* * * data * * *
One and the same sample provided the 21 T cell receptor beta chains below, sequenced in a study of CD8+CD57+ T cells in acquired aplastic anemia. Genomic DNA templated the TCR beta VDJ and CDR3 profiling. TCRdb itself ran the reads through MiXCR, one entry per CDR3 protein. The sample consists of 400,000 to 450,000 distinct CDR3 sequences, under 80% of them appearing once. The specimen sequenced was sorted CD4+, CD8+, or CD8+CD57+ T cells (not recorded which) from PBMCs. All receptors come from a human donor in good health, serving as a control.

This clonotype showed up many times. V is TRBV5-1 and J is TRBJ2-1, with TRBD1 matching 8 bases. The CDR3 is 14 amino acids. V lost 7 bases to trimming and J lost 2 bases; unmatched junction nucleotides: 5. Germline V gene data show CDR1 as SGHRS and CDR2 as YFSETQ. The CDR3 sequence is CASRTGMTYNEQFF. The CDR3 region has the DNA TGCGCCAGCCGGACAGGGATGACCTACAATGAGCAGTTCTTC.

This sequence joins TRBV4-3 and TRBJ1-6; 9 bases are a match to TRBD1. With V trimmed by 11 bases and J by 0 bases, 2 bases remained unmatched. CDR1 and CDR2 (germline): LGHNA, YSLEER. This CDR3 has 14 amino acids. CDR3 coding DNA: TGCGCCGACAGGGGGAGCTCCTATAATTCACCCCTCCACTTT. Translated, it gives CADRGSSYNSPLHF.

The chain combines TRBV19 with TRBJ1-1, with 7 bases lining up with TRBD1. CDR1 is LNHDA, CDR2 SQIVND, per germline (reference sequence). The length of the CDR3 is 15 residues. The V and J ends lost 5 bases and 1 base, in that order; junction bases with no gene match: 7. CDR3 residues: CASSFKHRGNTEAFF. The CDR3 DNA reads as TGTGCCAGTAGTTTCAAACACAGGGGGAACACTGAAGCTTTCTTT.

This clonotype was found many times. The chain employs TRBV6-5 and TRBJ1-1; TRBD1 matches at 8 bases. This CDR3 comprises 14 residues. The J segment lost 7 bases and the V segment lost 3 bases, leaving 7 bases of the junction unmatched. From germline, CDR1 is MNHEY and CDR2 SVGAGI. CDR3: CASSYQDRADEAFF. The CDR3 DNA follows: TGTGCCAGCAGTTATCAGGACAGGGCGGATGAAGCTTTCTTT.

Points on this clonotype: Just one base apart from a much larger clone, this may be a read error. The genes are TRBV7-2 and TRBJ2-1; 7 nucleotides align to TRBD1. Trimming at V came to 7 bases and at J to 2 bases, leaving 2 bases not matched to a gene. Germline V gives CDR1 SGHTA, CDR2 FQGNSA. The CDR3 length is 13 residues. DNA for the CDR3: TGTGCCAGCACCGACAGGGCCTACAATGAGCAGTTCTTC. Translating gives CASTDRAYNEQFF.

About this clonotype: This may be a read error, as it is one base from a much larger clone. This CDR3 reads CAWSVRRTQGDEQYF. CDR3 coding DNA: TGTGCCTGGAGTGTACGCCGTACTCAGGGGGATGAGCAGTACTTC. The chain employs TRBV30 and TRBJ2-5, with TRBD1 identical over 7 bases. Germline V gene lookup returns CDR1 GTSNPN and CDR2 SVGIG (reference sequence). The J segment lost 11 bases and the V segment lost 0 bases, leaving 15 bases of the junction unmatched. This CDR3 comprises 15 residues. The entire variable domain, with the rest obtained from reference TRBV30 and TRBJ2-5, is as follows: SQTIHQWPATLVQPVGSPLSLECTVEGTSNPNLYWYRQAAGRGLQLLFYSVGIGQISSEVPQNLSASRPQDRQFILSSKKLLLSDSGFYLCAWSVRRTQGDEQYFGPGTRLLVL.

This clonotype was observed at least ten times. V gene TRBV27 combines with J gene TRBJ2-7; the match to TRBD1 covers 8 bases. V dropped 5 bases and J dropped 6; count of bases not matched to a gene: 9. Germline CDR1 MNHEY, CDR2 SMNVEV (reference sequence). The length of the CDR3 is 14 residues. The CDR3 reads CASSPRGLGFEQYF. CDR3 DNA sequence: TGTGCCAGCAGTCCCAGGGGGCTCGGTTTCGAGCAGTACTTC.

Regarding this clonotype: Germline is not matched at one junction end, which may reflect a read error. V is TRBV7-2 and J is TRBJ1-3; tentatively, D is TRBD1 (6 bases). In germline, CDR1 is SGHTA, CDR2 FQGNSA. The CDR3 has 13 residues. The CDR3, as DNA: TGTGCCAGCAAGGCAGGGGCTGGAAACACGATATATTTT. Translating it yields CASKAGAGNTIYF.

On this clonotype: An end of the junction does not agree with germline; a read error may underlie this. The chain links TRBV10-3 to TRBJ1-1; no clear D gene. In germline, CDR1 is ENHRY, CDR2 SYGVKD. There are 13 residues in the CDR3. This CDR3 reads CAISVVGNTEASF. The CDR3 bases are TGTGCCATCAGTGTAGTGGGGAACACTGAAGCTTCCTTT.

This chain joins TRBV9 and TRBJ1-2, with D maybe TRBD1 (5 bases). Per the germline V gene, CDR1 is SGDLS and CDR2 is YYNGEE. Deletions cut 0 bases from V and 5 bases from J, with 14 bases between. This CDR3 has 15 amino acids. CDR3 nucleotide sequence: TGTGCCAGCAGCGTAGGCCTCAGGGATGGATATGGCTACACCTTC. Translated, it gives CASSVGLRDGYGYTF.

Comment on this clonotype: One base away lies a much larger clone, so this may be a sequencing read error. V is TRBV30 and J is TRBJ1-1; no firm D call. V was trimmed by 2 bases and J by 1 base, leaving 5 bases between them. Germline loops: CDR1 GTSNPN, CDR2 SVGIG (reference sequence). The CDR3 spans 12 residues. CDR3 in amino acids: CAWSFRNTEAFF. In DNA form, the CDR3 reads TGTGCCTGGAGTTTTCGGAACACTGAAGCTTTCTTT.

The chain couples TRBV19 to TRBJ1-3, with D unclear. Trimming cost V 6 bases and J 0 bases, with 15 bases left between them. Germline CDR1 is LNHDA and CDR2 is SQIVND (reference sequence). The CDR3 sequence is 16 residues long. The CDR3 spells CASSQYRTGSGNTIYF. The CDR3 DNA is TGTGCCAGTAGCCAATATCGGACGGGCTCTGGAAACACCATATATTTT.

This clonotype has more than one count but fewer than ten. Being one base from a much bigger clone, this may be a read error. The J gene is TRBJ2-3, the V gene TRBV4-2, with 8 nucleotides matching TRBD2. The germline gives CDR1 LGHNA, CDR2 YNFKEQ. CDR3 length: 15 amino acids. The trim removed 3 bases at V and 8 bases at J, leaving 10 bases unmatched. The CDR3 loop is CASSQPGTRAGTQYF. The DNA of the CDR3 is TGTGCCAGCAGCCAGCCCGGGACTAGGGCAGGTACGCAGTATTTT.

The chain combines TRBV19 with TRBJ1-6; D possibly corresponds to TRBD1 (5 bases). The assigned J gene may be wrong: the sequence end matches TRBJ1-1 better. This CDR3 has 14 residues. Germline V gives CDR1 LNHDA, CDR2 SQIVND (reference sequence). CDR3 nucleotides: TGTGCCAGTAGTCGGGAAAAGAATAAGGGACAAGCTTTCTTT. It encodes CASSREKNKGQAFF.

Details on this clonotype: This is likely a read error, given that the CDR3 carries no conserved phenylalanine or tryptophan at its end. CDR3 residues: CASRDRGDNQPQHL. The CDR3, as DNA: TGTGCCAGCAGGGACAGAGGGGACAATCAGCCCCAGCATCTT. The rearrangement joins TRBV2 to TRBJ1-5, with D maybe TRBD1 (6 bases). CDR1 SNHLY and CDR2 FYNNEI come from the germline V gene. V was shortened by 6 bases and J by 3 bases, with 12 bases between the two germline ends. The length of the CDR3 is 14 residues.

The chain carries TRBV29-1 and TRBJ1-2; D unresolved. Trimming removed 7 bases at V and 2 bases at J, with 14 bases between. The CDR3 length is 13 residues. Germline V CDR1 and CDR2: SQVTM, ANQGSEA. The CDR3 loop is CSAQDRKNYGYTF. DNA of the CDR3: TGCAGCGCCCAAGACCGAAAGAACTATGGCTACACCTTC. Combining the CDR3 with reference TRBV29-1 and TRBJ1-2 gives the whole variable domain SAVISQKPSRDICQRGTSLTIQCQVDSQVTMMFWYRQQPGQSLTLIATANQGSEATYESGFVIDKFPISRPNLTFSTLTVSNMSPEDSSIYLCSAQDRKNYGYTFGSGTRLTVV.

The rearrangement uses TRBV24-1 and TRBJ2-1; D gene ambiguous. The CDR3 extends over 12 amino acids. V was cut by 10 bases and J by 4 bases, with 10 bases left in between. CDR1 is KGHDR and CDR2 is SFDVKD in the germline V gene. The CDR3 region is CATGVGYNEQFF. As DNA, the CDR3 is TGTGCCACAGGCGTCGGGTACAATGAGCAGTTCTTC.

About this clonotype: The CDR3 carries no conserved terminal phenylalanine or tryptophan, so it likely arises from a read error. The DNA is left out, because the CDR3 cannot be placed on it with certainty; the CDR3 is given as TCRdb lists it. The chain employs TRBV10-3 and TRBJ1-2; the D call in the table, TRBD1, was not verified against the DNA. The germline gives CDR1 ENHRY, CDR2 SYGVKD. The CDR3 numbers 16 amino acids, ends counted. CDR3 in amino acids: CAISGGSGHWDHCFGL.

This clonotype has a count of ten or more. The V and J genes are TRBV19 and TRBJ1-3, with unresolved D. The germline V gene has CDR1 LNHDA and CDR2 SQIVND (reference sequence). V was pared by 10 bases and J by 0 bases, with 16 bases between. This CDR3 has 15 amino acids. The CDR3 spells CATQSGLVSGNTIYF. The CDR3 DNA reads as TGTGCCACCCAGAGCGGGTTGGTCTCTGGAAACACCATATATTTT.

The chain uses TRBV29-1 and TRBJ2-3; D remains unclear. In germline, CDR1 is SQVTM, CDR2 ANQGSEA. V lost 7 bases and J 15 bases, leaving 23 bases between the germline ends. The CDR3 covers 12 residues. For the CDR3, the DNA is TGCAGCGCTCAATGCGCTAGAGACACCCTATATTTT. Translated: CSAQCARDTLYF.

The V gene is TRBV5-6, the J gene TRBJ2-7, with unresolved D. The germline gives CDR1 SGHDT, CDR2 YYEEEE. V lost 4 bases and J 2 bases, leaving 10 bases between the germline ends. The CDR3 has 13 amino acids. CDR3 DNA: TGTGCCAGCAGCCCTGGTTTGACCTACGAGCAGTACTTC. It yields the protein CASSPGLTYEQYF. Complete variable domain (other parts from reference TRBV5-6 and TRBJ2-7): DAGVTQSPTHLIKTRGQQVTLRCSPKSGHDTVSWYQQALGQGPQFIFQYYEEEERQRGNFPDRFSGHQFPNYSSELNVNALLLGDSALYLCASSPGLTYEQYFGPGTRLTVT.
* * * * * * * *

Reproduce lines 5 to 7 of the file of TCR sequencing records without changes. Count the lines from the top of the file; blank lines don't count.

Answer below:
This clonotype was found many times. The chain employs TRBV6-5 and TRBJ1-1; TRBD1 matches at 8 bases. This CDR3 comprises 14 residues. The J segment lost 7 bases and the V segment lost 3 bases, leaving 7 bases of the junction unmatched. From germline, CDR1 is MNHEY and CDR2 SVGAGI. CDR3: CASSYQDRADEAFF. The CDR3 DNA follows: TGTGCCAGCAGTTATCAGGACAGGGCGGATGAAGCTTTCTTT.

Points on this clonotype: Just one base apart from a much larger clone, this may be a read error. The genes are TRBV7-2 and TRBJ2-1; 7 nucleotides align to TRBD1. Trimming at V came to 7 bases and at J to 2 bases, leaving 2 bases not matched to a gene. Germline V gives CDR1 SGHTA, CDR2 FQGNSA. The CDR3 length is 13 residues. DNA for the CDR3: TGTGCCAGCACCGACAGGGCCTACAATGAGCAGTTCTTC. Translating gives CASTDRAYNEQFF.

About this clonotype: This may be a read error, as it is one base from a much larger clone. This CDR3 reads CAWSVRRTQGDEQYF. CDR3 coding DNA: TGTGCCTGGAGTGTACGCCGTACTCAGGGGGATGAGCAGTACTTC. The chain employs TRBV30 and TRBJ2-5, with TRBD1 identical over 7 bases. Germline V gene lookup returns CDR1 GTSNPN and CDR2 SVGIG (reference sequence). The J segment lost 11 bases and the V segment lost 0 bases, leaving 15 bases of the junction unmatched. This CDR3 comprises 15 residues. The entire variable domain, with the rest obtained from reference TRBV30 and TRBJ2-5, is as follows: SQTIHQWPATLVQPVGSPLSLECTVEGTSNPNLYWYRQAAGRGLQLLFYSVGIGQISSEVPQNLSASRPQDRQFILSSKKLLLSDSGFYLCAWSVRRTQGDEQYFGPGTRLLVL.